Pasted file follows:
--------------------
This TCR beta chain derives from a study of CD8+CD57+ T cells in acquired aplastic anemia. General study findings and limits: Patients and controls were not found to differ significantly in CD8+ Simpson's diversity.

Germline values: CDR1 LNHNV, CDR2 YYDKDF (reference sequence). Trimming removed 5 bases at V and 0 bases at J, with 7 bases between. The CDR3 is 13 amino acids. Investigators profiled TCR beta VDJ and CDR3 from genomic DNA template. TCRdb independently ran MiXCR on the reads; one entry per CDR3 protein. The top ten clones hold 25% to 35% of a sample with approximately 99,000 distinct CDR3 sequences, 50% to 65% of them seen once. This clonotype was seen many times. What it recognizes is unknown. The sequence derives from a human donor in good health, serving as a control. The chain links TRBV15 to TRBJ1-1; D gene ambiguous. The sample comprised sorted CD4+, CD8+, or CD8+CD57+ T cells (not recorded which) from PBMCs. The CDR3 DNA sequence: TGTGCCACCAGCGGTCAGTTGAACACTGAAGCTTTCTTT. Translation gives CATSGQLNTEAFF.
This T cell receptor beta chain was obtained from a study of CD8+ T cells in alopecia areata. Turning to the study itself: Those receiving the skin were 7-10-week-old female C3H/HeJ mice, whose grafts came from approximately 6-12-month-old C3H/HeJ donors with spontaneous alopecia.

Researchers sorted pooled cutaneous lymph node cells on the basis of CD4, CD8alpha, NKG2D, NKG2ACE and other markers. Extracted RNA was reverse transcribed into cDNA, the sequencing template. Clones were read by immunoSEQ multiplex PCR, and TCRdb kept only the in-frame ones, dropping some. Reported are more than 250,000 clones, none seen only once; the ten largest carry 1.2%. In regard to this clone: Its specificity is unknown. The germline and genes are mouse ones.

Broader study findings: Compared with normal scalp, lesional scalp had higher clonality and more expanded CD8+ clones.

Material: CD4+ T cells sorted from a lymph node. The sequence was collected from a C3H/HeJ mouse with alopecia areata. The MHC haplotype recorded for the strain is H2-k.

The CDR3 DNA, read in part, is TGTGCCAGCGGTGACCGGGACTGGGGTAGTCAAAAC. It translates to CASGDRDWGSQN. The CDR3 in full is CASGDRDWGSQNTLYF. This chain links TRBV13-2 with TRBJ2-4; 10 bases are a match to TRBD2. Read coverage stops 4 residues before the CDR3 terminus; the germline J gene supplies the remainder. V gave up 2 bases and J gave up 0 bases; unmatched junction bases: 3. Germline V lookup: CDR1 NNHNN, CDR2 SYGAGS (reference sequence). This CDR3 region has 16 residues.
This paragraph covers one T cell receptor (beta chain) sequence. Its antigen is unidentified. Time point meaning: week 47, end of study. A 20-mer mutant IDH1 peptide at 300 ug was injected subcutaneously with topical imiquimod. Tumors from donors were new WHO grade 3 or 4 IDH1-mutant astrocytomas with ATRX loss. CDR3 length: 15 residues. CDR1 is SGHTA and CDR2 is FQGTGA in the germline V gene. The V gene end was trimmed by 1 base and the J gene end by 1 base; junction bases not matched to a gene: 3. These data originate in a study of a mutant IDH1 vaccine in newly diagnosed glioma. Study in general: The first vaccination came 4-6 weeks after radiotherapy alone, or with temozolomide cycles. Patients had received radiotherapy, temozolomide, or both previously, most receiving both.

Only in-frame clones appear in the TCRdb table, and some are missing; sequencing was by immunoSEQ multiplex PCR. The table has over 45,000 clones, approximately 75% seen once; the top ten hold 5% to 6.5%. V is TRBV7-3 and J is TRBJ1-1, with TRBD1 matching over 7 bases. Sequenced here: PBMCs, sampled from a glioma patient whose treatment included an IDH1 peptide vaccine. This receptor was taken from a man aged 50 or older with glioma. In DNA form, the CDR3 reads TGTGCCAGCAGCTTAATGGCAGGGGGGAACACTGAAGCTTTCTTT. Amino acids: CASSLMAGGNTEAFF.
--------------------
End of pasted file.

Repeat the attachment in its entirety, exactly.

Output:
This TCR beta chain derives from a study of CD8+CD57+ T cells in acquired aplastic anemia. General study findings and limits: Patients and controls were not found to differ significantly in CD8+ Simpson's diversity.

Germline values: CDR1 LNHNV, CDR2 YYDKDF (reference sequence). Trimming removed 5 bases at V and 0 bases at J, with 7 bases between. The CDR3 is 13 amino acids. Investigators profiled TCR beta VDJ and CDR3 from genomic DNA template. TCRdb independently ran MiXCR on the reads; one entry per CDR3 protein. The top ten clones hold 25% to 35% of a sample with approximately 99,000 distinct CDR3 sequences, 50% to 65% of them seen once. This clonotype was seen many times. What it recognizes is unknown. The sequence derives from a human donor in good health, serving as a control. The chain links TRBV15 to TRBJ1-1; D gene ambiguous. The sample comprised sorted CD4+, CD8+, or CD8+CD57+ T cells (not recorded which) from PBMCs. The CDR3 DNA sequence: TGTGCCACCAGCGGTCAGTTGAACACTGAAGCTTTCTTT. Translation gives CATSGQLNTEAFF.
This T cell receptor beta chain was obtained from a study of CD8+ T cells in alopecia areata. Turning to the study itself: Those receiving the skin were 7-10-week-old female C3H/HeJ mice, whose grafts came from approximately 6-12-month-old C3H/HeJ donors with spontaneous alopecia.

Researchers sorted pooled cutaneous lymph node cells on the basis of CD4, CD8alpha, NKG2D, NKG2ACE and other markers. Extracted RNA was reverse transcribed into cDNA, the sequencing template. Clones were read by immunoSEQ multiplex PCR, and TCRdb kept only the in-frame ones, dropping some. Reported are more than 250,000 clones, none seen only once; the ten largest carry 1.2%. In regard to this clone: Its specificity is unknown. The germline and genes are mouse ones.

Broader study findings: Compared with normal scalp, lesional scalp had higher clonality and more expanded CD8+ clones.

Material: CD4+ T cells sorted from a lymph node. The sequence was collected from a C3H/HeJ mouse with alopecia areata. The MHC haplotype recorded for the strain is H2-k.

The CDR3 DNA, read in part, is TGTGCCAGCGGTGACCGGGACTGGGGTAGTCAAAAC. It translates to CASGDRDWGSQN. The CDR3 in full is CASGDRDWGSQNTLYF. This chain links TRBV13-2 with TRBJ2-4; 10 bases are a match to TRBD2. Read coverage stops 4 residues before the CDR3 terminus; the germline J gene supplies the remainder. V gave up 2 bases and J gave up 0 bases; unmatched junction bases: 3. Germline V lookup: CDR1 NNHNN, CDR2 SYGAGS (reference sequence). This CDR3 region has 16 residues.
This paragraph covers one T cell receptor (beta chain) sequence. Its antigen is unidentified. Time point meaning: week 47, end of study. A 20-mer mutant IDH1 peptide at 300 ug was injected subcutaneously with topical imiquimod. Tumors from donors were new WHO grade 3 or 4 IDH1-mutant astrocytomas with ATRX loss. CDR3 length: 15 residues. CDR1 is SGHTA and CDR2 is FQGTGA in the germline V gene. The V gene end was trimmed by 1 base and the J gene end by 1 base; junction bases not matched to a gene: 3. These data originate in a study of a mutant IDH1 vaccine in newly diagnosed glioma. Study in general: The first vaccination came 4-6 weeks after radiotherapy alone, or with temozolomide cycles. Patients had received radiotherapy, temozolomide, or both previously, most receiving both.

Only in-frame clones appear in the TCRdb table, and some are missing; sequencing was by immunoSEQ multiplex PCR. The table has over 45,000 clones, approximately 75% seen once; the top ten hold 5% to 6.5%. V is TRBV7-3 and J is TRBJ1-1, with TRBD1 matching over 7 bases. Sequenced here: PBMCs, sampled from a glioma patient whose treatment included an IDH1 peptide vaccine. This receptor was taken from a man aged 50 or older with glioma. In DNA form, the CDR3 reads TGTGCCAGCAGCTTAATGGCAGGGGGGAACACTGAAGCTTTCTTT. Amino acids: CASSLMAGGNTEAFF.